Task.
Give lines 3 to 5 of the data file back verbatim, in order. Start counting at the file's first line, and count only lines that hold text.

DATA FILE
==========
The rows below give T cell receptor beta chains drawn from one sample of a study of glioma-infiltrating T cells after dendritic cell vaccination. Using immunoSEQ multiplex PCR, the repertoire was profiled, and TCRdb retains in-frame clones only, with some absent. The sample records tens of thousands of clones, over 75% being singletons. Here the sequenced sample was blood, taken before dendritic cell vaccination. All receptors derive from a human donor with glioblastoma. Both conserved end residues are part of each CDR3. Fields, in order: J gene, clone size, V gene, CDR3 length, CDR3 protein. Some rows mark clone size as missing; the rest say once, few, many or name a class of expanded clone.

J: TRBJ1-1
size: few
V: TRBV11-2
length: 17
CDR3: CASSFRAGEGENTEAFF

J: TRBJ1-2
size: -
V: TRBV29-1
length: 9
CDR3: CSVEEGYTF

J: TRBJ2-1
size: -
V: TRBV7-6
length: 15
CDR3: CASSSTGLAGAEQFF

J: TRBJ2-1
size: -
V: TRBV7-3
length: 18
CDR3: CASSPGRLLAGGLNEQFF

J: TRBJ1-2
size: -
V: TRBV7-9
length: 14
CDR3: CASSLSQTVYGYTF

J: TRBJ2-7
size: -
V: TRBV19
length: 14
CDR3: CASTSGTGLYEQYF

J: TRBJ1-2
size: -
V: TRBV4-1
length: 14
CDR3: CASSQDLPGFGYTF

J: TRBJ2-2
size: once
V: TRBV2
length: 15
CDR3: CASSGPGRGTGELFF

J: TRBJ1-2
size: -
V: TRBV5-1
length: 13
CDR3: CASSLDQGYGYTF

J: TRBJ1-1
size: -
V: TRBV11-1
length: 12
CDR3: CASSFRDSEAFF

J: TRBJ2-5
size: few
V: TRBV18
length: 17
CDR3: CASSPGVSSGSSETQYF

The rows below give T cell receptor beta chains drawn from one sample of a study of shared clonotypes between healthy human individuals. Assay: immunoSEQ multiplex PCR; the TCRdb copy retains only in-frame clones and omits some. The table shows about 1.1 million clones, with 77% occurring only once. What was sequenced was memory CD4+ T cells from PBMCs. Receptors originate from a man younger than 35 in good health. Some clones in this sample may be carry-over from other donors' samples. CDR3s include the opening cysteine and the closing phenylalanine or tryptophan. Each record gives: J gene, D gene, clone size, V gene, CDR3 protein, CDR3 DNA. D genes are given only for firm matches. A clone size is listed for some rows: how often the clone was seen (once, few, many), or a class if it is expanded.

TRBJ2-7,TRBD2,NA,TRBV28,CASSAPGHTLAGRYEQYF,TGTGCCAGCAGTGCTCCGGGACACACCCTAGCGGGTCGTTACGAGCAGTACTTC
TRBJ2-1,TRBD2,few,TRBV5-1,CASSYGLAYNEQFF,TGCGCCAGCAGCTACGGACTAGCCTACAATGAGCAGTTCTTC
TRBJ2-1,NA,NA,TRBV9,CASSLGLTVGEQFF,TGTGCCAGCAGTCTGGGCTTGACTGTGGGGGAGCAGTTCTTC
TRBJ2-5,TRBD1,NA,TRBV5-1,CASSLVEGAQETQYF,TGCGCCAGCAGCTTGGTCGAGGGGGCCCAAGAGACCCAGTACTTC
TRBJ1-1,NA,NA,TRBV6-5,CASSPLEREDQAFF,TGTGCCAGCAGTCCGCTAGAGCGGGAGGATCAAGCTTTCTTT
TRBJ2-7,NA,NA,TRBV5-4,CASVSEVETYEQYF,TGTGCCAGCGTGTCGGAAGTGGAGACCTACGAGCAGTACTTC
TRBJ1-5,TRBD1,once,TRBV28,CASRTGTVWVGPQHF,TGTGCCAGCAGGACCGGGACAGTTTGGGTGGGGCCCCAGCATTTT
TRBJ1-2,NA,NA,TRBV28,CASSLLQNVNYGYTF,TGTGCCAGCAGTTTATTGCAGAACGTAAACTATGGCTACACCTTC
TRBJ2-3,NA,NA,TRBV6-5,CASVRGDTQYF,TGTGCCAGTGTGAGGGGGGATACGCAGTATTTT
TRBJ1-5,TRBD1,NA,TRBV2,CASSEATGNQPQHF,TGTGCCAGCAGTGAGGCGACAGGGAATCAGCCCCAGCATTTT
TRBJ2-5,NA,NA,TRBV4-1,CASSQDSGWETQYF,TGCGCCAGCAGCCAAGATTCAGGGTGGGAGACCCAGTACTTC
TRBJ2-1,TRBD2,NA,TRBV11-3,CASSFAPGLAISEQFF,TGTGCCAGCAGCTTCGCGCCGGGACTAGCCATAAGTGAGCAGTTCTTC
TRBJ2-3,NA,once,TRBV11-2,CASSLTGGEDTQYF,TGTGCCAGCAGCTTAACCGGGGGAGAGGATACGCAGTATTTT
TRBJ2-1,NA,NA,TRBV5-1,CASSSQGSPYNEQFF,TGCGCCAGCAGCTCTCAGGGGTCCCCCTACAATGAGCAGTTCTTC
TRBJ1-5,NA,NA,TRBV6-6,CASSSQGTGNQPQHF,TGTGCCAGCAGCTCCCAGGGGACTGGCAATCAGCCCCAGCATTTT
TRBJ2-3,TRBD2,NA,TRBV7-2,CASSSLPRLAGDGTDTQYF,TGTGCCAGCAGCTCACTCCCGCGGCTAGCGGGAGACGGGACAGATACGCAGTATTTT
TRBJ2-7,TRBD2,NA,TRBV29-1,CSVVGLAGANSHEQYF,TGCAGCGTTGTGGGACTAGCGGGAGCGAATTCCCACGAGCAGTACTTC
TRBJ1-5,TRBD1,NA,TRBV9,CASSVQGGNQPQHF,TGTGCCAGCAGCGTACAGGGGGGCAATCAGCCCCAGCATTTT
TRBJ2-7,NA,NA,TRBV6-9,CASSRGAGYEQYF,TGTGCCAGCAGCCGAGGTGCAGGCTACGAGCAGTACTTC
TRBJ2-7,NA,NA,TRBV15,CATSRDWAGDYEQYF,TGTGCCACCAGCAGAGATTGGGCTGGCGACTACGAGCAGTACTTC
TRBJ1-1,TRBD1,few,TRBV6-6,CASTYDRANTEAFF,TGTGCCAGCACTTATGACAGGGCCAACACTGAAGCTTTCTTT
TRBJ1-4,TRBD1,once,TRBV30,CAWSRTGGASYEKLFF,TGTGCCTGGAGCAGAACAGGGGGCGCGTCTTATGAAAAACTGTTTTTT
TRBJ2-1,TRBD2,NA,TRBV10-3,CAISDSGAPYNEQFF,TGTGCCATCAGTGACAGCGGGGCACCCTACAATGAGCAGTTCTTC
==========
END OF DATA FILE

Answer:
size: few
V: TRBV11-2
length: 17